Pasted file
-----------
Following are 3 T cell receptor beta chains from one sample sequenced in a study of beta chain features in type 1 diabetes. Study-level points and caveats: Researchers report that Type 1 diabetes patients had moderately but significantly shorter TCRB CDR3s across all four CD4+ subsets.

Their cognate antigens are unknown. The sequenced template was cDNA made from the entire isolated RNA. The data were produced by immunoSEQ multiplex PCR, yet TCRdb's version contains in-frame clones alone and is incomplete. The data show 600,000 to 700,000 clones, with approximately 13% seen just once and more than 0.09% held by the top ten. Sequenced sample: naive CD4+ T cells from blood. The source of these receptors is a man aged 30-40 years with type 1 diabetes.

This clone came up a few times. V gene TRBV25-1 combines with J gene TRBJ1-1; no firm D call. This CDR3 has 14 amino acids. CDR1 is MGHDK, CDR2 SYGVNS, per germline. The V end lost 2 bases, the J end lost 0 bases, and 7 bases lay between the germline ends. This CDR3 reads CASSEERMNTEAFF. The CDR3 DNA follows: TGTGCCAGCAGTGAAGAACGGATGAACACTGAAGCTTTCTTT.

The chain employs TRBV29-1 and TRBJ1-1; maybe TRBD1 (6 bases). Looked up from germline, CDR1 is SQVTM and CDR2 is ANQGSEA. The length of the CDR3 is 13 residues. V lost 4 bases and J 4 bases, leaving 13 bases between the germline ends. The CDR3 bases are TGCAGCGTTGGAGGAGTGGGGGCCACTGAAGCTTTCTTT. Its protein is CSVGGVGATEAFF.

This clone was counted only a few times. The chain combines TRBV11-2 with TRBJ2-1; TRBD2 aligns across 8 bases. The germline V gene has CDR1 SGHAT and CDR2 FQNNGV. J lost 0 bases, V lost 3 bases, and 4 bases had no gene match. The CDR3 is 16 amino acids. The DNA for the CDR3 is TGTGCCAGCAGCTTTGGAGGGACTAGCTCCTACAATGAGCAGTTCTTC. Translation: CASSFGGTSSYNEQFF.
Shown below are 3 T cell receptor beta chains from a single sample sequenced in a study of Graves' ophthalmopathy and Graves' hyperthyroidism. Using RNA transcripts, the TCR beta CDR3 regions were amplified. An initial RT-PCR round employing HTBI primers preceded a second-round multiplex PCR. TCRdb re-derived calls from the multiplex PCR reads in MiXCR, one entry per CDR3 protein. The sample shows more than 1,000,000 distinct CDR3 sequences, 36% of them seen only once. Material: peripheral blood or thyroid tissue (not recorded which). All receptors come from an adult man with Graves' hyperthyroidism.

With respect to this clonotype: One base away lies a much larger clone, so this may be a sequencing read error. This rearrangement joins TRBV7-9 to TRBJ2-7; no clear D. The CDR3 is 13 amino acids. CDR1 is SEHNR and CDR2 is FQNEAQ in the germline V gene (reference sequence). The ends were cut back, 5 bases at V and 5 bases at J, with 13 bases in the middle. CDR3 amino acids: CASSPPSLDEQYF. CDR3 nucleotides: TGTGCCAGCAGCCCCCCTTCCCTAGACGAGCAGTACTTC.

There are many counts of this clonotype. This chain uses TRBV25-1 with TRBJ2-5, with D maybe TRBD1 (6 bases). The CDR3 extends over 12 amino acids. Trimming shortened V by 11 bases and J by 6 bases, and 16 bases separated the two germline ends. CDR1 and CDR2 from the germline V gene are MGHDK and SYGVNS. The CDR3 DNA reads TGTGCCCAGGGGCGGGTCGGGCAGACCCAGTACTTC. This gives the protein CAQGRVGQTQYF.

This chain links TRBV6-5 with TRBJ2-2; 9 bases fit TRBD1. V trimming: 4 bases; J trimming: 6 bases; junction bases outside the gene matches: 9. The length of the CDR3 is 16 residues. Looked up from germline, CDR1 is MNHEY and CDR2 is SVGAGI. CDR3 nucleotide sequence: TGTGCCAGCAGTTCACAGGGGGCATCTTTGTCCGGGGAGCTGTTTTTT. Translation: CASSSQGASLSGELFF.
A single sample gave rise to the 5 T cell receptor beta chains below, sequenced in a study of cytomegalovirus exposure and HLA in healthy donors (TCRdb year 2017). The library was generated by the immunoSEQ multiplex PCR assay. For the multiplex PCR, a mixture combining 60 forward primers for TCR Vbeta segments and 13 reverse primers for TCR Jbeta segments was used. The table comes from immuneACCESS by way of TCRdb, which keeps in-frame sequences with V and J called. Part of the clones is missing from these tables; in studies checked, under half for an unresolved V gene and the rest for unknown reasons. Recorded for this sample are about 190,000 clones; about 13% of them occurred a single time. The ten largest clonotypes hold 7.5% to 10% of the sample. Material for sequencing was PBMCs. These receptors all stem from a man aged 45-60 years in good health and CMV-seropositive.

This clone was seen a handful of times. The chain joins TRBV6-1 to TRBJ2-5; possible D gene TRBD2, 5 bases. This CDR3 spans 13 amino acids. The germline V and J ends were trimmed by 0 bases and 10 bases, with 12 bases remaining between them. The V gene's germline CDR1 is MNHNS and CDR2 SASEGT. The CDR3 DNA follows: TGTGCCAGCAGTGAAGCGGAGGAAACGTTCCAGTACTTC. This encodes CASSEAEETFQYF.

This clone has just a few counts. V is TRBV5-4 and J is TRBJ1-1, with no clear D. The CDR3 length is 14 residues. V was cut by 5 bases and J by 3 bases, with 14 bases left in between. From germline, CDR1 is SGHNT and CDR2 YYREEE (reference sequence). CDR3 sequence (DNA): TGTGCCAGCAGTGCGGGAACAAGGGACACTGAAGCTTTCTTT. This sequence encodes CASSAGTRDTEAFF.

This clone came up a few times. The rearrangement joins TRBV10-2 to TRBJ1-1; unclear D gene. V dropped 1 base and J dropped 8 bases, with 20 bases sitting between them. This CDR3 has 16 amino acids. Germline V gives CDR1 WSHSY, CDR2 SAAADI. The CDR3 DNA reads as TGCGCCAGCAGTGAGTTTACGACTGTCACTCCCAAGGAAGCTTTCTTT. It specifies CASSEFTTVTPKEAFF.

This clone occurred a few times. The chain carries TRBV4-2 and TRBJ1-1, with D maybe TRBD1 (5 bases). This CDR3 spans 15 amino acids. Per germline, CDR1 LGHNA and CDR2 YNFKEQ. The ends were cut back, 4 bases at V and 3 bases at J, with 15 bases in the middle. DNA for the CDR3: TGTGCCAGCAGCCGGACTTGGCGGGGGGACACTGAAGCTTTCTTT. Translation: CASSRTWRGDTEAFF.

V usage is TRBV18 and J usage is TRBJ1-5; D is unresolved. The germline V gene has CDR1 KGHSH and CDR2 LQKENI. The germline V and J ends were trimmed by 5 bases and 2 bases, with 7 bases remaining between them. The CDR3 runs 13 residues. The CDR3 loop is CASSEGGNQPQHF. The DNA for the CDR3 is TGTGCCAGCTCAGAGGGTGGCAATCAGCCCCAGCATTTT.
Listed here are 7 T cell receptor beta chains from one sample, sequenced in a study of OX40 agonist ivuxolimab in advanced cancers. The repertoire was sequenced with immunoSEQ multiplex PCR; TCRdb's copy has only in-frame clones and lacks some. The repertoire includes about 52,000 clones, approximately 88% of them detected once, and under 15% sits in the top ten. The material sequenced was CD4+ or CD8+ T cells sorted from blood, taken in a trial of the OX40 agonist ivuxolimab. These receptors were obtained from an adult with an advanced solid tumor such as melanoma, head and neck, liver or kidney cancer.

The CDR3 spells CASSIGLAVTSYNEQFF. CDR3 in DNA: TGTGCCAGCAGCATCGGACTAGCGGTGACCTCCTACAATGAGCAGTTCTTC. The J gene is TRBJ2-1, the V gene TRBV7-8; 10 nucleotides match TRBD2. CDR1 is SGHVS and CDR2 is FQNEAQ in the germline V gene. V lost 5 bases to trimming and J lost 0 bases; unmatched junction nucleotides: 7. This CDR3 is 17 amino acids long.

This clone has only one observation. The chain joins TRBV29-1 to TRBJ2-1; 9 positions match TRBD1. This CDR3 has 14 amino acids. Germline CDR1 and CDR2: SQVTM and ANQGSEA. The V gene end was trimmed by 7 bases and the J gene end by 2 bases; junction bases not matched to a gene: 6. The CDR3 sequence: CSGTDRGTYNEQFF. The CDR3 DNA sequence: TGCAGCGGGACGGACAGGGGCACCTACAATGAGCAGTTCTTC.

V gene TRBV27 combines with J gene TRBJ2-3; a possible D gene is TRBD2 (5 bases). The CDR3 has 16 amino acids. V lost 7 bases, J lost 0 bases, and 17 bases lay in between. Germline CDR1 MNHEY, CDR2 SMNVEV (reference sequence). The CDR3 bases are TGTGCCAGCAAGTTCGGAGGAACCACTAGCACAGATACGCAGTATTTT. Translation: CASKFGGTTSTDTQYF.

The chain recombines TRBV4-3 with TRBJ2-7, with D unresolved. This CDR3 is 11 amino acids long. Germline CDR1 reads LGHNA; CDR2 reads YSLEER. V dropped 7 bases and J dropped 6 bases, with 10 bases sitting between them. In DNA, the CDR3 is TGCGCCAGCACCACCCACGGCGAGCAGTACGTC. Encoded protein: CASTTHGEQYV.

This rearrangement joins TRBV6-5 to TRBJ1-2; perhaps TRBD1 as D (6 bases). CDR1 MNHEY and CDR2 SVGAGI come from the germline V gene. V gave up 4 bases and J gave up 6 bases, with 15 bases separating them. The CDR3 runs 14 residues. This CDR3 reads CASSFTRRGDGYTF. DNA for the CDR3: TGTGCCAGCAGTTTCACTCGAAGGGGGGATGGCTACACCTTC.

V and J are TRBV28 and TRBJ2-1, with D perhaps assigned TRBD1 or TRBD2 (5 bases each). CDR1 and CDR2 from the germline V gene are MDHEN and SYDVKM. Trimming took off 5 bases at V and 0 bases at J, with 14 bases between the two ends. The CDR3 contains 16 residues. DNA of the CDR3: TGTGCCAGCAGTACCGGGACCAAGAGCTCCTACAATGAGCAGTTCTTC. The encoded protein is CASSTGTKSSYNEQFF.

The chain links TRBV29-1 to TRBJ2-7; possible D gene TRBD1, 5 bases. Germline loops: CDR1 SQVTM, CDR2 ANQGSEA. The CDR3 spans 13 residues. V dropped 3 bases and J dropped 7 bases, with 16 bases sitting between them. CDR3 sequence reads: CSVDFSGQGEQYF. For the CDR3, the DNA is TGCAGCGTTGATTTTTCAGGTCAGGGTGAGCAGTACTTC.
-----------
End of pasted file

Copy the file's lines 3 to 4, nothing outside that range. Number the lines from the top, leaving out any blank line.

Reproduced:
This clone came up a few times. V gene TRBV25-1 combines with J gene TRBJ1-1; no firm D call. This CDR3 has 14 amino acids. CDR1 is MGHDK, CDR2 SYGVNS, per germline. The V end lost 2 bases, the J end lost 0 bases, and 7 bases lay between the germline ends. This CDR3 reads CASSEERMNTEAFF. The CDR3 DNA follows: TGTGCCAGCAGTGAAGAACGGATGAACACTGAAGCTTTCTTT.

The chain employs TRBV29-1 and TRBJ1-1; maybe TRBD1 (6 bases). Looked up from germline, CDR1 is SQVTM and CDR2 is ANQGSEA. The length of the CDR3 is 13 residues. V lost 4 bases and J 4 bases, leaving 13 bases between the germline ends. The CDR3 bases are TGCAGCGTTGGAGGAGTGGGGGCCACTGAAGCTTTCTTT. Its protein is CSVGGVGATEAFF.